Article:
Aug. 19, 2019 – That’s what black women in the U.S. earn for every dollar earned by white men.
And it’s happening in the news business.
“It was stunning news,” said Melanie Burney, a 19-year employee of the Philadelphia Inquirer, after learning that her pay was significantly lower than coworkers with less experience. Initially she considered it a personal concern, but she soon began to see it as part of a bigger fight.
“This is one of the most pressing civil rights issues of the day for women and journalists of color,” Ms. Burnie said. “We want to be paid based on the content of our journalism and not the color of our skin.”
She’s pressing the point. Ms. Burney filed a grievance through the NewsGuild of Greater Philadelphia, where she serves on the Executive Board, and followed up with a complaint with the EEOC and the New Jersey Division on Civil Rights.
She’s been speaking out, too, and says that although the battle can take an emotional toll, she feels empowered by the decision to publicly demand an end to the disparity in pay.
Speaking at a workshop on equal pay at the 2019 convention of the National Association of Black Journalists earlier this month, she said she felt greater peace now than she did before she decided to step forward. She encouraged the standing-room-only crowd of approximately 95 journalists to demand their fair share.
On Aug. 22, designated Black Women’s Equal Pay Day, Ms. Burney plans to continue her quest. The date symbolizes the fact that black women must work roughly 234 days in 2019 to catch up to what their counterparts earned by the end of 2018.
A series of studies conducted by The NewsGuild-CWA over the last several years show that women and people of color are paid less on average than their coworkers at news organizations across the country – including at some of the nation’s most prestigious publications. [Read more here and here.]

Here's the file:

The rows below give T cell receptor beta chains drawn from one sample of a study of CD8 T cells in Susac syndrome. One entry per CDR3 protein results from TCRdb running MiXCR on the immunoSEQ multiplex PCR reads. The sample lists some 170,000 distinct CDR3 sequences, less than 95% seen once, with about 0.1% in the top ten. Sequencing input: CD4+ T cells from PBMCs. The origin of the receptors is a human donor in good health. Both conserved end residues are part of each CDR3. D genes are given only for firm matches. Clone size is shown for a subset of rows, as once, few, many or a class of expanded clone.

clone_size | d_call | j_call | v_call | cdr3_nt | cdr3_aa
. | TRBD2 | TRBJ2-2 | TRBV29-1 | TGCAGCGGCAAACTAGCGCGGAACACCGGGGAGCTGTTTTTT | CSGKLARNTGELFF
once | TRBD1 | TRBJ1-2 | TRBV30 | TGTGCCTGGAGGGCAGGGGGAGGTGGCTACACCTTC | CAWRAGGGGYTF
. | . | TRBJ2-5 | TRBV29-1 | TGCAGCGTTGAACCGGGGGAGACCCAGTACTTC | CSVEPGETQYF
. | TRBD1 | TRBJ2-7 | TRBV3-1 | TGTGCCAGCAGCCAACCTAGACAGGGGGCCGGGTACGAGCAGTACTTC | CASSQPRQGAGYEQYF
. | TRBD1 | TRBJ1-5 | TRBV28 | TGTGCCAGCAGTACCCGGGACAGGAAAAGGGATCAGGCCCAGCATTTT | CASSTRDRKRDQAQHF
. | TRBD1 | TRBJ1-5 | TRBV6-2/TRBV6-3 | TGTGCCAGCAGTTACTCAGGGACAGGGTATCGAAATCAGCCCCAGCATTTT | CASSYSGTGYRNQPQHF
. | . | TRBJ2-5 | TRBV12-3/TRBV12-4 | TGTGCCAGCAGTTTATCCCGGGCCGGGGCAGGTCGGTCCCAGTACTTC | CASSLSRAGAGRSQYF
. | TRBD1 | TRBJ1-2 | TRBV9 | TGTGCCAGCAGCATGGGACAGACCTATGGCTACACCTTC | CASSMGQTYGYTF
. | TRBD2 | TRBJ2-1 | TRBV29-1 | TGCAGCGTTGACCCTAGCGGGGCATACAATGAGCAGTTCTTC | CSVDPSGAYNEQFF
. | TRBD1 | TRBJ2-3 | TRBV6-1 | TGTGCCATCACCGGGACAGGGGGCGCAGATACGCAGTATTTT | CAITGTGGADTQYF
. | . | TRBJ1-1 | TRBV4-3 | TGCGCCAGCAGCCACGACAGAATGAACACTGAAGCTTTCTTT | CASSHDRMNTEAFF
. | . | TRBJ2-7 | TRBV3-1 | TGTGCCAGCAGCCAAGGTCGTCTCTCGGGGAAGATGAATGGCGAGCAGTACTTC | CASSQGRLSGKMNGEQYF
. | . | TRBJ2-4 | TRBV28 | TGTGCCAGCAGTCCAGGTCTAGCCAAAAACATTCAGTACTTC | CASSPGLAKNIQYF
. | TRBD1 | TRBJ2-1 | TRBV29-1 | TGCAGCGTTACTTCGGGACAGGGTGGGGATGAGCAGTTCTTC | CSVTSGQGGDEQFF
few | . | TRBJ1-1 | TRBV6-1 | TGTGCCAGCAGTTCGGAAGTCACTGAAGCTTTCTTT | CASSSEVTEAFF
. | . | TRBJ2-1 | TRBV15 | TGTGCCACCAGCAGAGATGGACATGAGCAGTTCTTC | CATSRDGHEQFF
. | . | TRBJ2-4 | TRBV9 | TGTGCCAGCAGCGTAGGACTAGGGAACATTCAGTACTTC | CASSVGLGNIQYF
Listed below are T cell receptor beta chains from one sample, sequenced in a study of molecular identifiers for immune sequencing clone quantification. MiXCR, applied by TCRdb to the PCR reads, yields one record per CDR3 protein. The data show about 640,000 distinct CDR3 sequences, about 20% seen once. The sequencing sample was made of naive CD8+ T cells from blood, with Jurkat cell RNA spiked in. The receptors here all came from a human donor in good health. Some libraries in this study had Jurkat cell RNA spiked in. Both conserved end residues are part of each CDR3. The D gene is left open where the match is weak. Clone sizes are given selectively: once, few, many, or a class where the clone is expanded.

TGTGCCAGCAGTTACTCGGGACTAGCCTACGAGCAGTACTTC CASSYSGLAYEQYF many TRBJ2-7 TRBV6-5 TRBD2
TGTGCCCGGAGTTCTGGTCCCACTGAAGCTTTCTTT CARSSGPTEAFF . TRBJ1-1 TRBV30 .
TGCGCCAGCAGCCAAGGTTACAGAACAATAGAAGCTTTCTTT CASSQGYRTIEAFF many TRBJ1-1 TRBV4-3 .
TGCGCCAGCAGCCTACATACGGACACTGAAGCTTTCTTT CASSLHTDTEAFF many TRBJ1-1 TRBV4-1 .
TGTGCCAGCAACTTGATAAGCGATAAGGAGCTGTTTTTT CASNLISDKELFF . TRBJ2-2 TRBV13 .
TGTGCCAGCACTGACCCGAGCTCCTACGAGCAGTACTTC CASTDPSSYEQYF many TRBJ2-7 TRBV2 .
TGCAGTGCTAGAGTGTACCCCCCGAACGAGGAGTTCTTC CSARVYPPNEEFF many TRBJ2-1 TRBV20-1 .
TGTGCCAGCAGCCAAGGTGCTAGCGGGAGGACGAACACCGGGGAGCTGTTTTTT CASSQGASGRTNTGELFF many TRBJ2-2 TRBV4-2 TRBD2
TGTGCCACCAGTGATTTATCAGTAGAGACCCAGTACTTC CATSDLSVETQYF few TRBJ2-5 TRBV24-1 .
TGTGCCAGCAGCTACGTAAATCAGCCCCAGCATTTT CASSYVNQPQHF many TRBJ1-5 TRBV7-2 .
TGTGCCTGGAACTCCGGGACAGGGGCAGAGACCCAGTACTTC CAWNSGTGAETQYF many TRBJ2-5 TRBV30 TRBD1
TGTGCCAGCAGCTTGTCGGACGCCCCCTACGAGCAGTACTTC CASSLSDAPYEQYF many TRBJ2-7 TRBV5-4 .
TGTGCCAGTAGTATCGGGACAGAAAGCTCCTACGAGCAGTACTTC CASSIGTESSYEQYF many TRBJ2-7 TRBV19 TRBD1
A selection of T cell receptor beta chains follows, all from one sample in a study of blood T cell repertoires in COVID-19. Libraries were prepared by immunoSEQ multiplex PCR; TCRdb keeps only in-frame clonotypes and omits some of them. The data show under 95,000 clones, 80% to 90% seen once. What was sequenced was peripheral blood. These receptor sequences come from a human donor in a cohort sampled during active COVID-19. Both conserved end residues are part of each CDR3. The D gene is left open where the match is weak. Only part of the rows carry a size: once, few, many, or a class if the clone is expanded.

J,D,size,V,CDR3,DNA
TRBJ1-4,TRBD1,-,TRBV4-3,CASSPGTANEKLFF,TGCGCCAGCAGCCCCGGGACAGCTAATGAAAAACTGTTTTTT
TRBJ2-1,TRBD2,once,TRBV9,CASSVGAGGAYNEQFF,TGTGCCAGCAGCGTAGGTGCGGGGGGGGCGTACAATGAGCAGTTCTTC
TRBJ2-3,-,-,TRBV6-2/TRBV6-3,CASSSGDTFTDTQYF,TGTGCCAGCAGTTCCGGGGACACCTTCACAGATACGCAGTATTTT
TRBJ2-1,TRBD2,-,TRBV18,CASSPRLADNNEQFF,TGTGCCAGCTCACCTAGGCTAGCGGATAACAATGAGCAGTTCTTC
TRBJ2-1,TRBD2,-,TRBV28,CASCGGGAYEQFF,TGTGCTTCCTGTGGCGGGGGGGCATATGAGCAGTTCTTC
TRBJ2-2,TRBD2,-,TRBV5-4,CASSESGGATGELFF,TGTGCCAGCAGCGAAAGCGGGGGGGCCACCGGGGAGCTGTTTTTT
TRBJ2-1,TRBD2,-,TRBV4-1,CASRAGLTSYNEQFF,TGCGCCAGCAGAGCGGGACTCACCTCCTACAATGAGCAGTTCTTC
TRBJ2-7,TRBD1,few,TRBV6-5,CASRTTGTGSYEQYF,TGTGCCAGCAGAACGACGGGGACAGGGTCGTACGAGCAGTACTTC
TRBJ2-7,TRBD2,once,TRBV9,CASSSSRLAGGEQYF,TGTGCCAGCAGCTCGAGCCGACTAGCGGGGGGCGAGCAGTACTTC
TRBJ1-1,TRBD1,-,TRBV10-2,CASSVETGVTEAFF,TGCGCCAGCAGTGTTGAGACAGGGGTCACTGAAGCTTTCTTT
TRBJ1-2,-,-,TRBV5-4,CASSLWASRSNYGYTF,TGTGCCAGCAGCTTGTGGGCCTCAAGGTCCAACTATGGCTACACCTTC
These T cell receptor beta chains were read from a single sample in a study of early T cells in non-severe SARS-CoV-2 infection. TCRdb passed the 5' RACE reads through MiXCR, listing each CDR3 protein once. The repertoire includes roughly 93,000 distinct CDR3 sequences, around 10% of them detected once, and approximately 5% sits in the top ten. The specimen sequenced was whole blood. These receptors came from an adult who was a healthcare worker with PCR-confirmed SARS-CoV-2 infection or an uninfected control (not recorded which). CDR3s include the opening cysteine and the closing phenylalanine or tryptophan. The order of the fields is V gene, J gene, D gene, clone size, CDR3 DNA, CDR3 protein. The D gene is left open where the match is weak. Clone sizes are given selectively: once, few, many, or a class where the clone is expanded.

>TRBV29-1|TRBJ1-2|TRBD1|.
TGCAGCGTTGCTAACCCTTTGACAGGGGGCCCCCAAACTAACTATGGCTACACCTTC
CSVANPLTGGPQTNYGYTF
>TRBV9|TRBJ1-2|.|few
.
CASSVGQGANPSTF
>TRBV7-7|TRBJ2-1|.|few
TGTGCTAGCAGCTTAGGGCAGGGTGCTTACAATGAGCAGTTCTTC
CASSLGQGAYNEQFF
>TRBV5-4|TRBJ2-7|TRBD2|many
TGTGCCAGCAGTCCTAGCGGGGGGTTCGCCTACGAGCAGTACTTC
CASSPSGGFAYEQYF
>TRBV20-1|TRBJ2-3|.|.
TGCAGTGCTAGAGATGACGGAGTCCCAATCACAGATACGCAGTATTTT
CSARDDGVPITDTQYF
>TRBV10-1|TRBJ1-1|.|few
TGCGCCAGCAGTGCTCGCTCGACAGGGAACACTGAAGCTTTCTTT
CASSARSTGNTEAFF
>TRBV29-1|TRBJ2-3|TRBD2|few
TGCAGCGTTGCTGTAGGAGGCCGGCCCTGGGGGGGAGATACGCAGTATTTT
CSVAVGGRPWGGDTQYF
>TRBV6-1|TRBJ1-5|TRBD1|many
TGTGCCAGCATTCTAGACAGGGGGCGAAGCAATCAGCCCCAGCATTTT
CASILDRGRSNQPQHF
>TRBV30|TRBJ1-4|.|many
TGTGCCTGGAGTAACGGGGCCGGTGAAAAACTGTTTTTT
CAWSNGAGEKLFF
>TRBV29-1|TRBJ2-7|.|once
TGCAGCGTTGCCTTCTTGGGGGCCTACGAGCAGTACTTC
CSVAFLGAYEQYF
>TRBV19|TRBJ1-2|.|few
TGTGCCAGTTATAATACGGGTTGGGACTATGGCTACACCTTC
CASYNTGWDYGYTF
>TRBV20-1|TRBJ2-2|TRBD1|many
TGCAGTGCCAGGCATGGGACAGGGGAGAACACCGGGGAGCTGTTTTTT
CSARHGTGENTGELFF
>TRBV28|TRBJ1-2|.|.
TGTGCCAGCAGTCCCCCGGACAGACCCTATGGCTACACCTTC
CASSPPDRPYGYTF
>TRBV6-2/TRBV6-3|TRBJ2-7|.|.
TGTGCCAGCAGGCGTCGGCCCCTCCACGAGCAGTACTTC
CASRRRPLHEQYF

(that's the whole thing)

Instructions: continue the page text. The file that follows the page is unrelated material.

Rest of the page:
For workers in an industry that demands transparency and accountability from government and business, the discrepancy is hard to swallow.
Errin Haines, a national writer on race and ethnicity for the Associated Press, said, “If this were any other industry, we would be exposing disparity in salaries. And we would be exposing it for the purpose of change. We should be doing that in our industry as well.” She urged black journalists to demand recognition – and pay – for the perspective they bring.
A lack of diversity in newsrooms exacerbates the problem.
Speaking at the NABJ workshop, Ms. Haines said, “Instead of being grateful for being in the room, say, ‘No you’re going to pay this unicorn.’”
Black Women’s Equal Pay Day
- EQUAL PAY
- HIRING POLICIES THAT PROMOTE DIVERSITY
NewsGuild members will highlight the disparities in pay by displaying desk signs at work, distributing the Guild’s Equal Pay Now brochure, posting comments on social media, and demanding that their bosses eliminate the pay gap for women and people of color. Click here for sample tweets and graphics.
Photo at top: Melanie Burney shows off a flyer advertising the Equal Pay workshop at the convention of the National Association of Black Journalists.